There was a trusty, name of Kendricks, who was into me for some pretty heavy money back in the fifties, and it was four years before he got it all paid off. Most of the interest he paid me was information - in my line of work, you're dead if you can't find ways of keeping your ear to the ground. This Kendricks, for instance, had access to records I was never going to see running a stamper down in the goddam plate-shop.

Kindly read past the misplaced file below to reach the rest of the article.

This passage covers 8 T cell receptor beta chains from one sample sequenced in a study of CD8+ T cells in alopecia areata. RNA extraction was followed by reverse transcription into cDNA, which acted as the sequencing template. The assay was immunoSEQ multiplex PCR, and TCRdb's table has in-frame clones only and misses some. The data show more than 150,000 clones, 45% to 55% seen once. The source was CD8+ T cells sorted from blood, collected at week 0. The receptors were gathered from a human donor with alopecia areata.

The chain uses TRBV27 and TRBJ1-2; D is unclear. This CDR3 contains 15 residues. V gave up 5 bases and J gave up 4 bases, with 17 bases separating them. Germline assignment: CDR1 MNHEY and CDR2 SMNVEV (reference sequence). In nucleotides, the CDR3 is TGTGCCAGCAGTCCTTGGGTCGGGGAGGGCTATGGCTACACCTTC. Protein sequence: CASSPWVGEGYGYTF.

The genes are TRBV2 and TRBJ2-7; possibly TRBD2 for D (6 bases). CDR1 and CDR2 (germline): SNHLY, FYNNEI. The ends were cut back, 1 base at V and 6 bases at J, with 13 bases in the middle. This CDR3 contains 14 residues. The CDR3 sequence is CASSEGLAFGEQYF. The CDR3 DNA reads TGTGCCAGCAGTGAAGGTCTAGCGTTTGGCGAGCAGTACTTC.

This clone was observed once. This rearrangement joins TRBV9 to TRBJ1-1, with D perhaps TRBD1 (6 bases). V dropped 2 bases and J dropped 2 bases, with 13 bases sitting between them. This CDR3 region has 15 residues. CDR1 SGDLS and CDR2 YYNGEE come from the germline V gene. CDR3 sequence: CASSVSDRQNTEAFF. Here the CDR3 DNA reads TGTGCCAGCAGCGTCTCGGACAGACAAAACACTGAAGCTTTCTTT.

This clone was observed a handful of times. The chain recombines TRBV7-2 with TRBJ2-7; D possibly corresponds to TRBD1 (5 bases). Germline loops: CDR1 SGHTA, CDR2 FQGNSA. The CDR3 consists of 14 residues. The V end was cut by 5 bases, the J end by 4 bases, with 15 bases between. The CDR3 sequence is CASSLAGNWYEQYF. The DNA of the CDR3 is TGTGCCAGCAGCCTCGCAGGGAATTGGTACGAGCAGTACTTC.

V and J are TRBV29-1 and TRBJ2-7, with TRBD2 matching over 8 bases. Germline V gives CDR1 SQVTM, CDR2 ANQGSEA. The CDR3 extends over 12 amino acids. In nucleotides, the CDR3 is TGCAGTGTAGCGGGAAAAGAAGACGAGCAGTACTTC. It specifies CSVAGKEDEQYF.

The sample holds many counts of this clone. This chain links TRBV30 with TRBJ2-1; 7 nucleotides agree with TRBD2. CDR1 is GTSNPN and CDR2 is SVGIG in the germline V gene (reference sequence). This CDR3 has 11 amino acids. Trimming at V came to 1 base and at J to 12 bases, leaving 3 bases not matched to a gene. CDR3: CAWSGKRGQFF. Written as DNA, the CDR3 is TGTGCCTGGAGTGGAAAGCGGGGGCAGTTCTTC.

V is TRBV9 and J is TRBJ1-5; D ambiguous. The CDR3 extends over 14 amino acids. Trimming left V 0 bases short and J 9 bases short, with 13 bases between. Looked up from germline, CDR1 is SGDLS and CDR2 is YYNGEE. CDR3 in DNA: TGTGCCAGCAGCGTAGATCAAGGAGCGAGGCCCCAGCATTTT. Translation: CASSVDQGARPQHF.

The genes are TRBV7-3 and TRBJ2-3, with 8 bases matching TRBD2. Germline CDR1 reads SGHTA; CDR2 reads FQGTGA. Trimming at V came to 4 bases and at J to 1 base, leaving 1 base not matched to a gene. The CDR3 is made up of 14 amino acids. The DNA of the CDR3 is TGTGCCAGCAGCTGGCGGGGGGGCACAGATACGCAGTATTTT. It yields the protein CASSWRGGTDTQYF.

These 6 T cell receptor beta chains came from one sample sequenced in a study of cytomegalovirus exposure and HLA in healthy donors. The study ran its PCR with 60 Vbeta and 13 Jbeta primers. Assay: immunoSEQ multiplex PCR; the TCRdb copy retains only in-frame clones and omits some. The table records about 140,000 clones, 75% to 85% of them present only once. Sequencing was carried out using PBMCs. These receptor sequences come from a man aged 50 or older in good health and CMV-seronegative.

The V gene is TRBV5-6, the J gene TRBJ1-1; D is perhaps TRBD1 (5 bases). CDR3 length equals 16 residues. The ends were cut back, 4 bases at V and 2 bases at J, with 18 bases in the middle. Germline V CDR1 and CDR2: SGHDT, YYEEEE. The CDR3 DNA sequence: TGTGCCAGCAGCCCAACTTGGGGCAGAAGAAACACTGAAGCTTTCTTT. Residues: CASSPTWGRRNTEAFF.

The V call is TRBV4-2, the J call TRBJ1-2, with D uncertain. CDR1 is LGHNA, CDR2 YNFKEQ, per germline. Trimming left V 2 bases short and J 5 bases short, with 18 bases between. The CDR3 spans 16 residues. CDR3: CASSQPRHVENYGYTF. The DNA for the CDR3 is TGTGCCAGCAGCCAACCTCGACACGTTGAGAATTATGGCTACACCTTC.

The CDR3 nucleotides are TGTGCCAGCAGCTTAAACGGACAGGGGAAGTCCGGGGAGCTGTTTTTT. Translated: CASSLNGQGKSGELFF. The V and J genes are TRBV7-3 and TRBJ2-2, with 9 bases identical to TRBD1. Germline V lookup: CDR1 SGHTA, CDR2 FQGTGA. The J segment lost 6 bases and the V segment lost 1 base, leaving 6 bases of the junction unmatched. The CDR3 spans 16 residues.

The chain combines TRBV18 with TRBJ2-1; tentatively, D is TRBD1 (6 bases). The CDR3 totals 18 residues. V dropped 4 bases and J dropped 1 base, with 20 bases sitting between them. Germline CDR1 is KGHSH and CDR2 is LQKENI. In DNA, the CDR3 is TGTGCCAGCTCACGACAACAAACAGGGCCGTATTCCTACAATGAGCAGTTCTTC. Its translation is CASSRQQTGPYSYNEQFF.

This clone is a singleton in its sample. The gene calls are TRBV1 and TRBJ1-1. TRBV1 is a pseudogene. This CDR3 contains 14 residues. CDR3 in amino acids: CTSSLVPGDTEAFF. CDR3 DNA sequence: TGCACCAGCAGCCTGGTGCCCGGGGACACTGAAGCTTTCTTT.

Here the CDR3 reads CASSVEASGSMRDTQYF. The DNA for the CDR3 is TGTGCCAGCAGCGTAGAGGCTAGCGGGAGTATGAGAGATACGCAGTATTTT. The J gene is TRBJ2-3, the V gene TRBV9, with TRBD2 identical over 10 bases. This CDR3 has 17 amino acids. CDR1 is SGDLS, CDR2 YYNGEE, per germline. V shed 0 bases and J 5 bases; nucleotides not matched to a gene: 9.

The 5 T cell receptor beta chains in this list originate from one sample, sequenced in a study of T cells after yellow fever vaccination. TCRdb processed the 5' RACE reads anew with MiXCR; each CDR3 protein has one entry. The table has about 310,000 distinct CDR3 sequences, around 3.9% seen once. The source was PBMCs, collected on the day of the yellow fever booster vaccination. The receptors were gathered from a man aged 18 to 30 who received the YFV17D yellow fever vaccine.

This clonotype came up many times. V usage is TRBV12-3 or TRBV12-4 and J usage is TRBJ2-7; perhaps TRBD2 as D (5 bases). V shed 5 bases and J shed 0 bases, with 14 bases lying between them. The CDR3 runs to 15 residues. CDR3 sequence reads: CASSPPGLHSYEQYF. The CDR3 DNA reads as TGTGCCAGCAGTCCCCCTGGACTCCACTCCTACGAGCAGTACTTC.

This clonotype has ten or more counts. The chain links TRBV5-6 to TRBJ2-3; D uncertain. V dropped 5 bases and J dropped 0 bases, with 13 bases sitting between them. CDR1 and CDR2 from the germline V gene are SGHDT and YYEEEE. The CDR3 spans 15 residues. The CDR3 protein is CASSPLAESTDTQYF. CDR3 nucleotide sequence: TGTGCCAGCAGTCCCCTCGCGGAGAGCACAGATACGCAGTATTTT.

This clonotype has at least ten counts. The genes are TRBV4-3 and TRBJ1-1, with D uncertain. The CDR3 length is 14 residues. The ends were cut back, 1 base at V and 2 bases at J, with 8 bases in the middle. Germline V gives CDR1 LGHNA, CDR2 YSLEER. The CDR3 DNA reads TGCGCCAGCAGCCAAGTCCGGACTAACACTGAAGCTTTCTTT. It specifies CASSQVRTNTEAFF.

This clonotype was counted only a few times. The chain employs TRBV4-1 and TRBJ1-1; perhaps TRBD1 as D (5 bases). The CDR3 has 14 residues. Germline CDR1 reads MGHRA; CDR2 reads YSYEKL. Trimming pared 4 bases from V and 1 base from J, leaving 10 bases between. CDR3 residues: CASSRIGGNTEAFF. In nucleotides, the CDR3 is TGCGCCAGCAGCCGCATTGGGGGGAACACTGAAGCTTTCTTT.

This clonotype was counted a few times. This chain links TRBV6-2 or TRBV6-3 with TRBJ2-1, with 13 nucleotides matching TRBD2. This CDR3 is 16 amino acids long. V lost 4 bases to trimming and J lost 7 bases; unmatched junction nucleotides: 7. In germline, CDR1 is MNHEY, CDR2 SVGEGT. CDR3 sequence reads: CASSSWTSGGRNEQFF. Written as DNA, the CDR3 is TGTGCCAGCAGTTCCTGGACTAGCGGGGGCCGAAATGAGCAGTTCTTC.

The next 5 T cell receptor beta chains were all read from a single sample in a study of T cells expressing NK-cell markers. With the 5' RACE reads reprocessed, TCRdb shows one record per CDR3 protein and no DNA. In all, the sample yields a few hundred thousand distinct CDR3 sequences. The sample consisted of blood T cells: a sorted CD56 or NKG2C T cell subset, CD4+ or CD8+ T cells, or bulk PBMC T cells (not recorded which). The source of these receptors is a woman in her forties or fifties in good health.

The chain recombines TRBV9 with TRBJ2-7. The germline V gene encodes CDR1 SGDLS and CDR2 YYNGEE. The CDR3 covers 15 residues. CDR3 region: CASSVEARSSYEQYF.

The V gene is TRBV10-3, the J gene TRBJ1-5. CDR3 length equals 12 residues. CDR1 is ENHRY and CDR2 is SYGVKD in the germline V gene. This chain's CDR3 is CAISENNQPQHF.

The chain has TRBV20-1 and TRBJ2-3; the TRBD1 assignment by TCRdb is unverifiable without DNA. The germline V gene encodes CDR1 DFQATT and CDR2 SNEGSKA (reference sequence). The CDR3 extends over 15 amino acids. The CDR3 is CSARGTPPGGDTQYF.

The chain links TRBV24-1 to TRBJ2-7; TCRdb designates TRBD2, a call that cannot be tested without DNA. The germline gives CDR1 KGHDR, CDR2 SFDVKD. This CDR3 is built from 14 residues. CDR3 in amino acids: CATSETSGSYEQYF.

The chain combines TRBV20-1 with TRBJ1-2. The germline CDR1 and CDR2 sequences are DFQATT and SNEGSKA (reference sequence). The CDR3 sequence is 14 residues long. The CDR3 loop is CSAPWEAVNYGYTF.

Kendricks told me that the parole board vote was 7-0 against Andy Dufresne through 1957,6-1 in '58, 7-0 again in '59, and 5-2 in '60. After that I don't know, but I do know that sixteen years later he was still in Cell 14 of Cellblock 5. By then, 1976, he was fifty-eight. They probably would have fatten big-hearted and let him out around 1983. They give you life, and that's what they take - all of it that counts, anyway. Maybe they set you loose someday, but ... well. Listen: I knew this guy, Sherwood Bolton, his name was, and he had this pigeon in his cell. From 1945 until 1953, when they let him out, he had that pigeon. He wasn't any Birdman of Alcatraz; he just had this pigeon. Jake, he called him. He set Jake free a day before he, Sherwood, that is, was to walk, and Jake flew away just as pretty as you could want. But about a week after Sherwood Bolton left our happy little family, a friend of mine called me over to the west corner of the exercise yard, where Sherwood used to hang out, and my friend said: 'Isn't that Jake, Red?' It was. That pigeon was just as dead as a turd.